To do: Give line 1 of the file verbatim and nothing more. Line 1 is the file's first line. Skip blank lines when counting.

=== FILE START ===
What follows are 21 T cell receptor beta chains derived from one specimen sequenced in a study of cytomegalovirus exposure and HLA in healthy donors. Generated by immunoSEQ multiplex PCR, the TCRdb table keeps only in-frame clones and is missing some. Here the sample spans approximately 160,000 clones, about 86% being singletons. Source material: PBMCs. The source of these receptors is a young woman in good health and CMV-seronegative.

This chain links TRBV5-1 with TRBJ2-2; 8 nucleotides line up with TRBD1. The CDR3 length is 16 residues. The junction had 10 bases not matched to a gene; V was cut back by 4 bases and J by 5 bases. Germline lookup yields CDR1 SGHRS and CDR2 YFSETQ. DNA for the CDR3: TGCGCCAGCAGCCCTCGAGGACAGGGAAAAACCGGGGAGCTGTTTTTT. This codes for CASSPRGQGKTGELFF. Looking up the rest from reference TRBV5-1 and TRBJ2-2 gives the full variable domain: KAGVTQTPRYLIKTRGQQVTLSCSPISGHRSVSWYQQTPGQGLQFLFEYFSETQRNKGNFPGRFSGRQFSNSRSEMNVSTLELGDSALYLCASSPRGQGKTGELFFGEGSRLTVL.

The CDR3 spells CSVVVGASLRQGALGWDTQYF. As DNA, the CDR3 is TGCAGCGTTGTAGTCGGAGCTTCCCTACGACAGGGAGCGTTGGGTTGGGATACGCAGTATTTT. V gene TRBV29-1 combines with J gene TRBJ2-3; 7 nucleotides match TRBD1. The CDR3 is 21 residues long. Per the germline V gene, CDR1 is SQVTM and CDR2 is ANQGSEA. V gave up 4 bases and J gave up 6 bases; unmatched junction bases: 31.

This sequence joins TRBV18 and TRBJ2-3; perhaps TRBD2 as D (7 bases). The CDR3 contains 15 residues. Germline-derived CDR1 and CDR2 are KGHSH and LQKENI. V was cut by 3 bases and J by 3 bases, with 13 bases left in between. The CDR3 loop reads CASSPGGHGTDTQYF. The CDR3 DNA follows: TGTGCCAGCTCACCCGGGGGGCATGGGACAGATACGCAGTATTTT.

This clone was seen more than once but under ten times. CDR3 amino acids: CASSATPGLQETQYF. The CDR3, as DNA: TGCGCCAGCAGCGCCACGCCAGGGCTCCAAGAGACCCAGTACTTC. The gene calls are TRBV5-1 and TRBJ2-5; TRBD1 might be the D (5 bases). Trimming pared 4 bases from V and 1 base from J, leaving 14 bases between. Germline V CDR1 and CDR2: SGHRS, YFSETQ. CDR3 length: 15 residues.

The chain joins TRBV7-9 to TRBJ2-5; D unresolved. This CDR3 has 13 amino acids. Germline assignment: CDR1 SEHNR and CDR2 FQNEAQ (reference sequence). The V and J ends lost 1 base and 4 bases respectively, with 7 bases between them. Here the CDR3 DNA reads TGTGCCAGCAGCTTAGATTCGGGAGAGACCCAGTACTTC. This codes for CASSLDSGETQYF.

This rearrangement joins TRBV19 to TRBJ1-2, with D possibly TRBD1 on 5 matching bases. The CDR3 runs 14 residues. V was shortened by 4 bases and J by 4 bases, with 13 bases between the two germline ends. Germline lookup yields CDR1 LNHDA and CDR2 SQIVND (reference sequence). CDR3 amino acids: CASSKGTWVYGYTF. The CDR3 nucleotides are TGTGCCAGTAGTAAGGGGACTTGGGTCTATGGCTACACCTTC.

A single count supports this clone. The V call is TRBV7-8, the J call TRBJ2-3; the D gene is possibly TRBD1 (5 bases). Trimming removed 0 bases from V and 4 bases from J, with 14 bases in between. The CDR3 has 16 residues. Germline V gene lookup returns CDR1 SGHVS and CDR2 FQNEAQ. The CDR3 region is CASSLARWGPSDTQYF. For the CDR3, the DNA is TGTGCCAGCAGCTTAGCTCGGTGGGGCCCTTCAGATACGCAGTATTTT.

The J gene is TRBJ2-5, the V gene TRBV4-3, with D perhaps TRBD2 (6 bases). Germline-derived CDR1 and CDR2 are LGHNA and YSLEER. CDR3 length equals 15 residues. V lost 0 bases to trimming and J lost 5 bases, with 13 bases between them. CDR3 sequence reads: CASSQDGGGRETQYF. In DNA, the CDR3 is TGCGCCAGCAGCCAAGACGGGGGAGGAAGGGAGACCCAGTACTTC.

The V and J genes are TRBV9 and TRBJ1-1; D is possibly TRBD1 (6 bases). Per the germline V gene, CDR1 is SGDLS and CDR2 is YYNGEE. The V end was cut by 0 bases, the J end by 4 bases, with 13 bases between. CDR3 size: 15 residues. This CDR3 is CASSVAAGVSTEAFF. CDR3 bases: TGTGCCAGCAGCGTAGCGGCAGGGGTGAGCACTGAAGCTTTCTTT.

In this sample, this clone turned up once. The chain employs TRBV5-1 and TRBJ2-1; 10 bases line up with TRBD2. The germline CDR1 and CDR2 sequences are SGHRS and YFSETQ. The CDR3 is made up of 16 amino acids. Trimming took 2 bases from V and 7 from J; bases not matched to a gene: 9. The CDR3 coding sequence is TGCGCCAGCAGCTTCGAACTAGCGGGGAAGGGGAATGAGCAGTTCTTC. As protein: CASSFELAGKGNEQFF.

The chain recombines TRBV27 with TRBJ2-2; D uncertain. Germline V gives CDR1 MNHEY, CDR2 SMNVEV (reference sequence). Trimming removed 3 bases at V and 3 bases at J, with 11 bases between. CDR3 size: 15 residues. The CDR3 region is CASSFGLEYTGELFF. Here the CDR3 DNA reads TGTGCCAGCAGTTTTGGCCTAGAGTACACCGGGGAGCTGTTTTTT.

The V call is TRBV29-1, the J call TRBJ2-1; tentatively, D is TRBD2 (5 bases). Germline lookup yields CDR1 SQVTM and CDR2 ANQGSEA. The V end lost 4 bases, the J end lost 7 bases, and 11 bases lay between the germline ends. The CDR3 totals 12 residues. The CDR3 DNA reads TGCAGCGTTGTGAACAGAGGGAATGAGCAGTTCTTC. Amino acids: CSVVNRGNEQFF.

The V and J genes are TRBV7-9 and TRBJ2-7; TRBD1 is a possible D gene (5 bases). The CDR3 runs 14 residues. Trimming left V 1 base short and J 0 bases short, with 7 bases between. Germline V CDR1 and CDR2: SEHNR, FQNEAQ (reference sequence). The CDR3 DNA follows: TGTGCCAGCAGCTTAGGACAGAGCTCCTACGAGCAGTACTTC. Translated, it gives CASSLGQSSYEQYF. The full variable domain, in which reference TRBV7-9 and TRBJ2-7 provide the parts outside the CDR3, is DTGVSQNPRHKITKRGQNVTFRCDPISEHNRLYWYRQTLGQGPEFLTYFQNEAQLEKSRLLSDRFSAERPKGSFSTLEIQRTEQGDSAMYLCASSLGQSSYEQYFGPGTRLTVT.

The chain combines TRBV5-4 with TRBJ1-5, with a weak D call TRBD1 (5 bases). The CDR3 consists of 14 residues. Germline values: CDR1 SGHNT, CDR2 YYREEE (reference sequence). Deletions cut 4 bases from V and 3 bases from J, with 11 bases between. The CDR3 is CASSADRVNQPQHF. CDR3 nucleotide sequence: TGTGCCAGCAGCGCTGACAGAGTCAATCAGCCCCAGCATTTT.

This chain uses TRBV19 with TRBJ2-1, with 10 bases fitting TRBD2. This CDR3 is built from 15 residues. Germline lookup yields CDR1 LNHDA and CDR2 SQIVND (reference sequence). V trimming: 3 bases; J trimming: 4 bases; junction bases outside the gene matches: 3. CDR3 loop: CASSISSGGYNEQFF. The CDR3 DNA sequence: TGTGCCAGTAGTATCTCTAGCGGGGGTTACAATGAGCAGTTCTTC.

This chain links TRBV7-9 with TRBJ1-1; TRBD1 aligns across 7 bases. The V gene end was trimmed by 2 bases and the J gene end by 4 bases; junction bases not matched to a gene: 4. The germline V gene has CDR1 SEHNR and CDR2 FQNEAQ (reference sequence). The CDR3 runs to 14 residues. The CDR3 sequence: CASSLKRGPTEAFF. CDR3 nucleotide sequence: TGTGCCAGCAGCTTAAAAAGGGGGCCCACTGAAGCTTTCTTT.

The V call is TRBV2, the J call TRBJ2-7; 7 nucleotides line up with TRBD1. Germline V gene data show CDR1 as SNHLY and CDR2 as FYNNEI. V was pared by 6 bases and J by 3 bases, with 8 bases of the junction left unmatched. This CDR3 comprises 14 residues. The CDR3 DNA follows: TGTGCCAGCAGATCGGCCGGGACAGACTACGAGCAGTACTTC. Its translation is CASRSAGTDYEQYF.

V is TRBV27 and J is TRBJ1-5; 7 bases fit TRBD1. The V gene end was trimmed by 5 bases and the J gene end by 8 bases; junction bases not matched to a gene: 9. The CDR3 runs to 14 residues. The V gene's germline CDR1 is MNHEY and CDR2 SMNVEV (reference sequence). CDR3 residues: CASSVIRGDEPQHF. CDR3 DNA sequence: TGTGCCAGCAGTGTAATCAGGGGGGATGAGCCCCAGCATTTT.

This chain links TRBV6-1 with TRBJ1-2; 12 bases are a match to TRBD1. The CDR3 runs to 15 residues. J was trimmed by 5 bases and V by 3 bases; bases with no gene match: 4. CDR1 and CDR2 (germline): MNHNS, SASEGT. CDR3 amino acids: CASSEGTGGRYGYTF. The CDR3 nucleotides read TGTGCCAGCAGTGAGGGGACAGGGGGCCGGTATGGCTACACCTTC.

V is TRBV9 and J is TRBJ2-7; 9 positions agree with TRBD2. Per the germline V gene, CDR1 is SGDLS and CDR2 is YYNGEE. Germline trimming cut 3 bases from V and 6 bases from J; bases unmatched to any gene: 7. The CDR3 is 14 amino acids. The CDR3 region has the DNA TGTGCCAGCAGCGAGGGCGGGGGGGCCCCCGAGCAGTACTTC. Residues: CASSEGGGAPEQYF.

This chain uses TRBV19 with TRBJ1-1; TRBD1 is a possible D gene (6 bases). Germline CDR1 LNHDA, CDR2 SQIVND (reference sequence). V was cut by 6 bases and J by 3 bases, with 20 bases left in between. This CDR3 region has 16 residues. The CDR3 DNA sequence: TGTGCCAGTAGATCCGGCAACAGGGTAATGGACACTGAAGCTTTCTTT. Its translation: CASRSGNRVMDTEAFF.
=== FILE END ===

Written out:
What follows are 21 T cell receptor beta chains derived from one specimen sequenced in a study of cytomegalovirus exposure and HLA in healthy donors. Generated by immunoSEQ multiplex PCR, the TCRdb table keeps only in-frame clones and is missing some. Here the sample spans approximately 160,000 clones, about 86% being singletons. Source material: PBMCs. The source of these receptors is a young woman in good health and CMV-seronegative.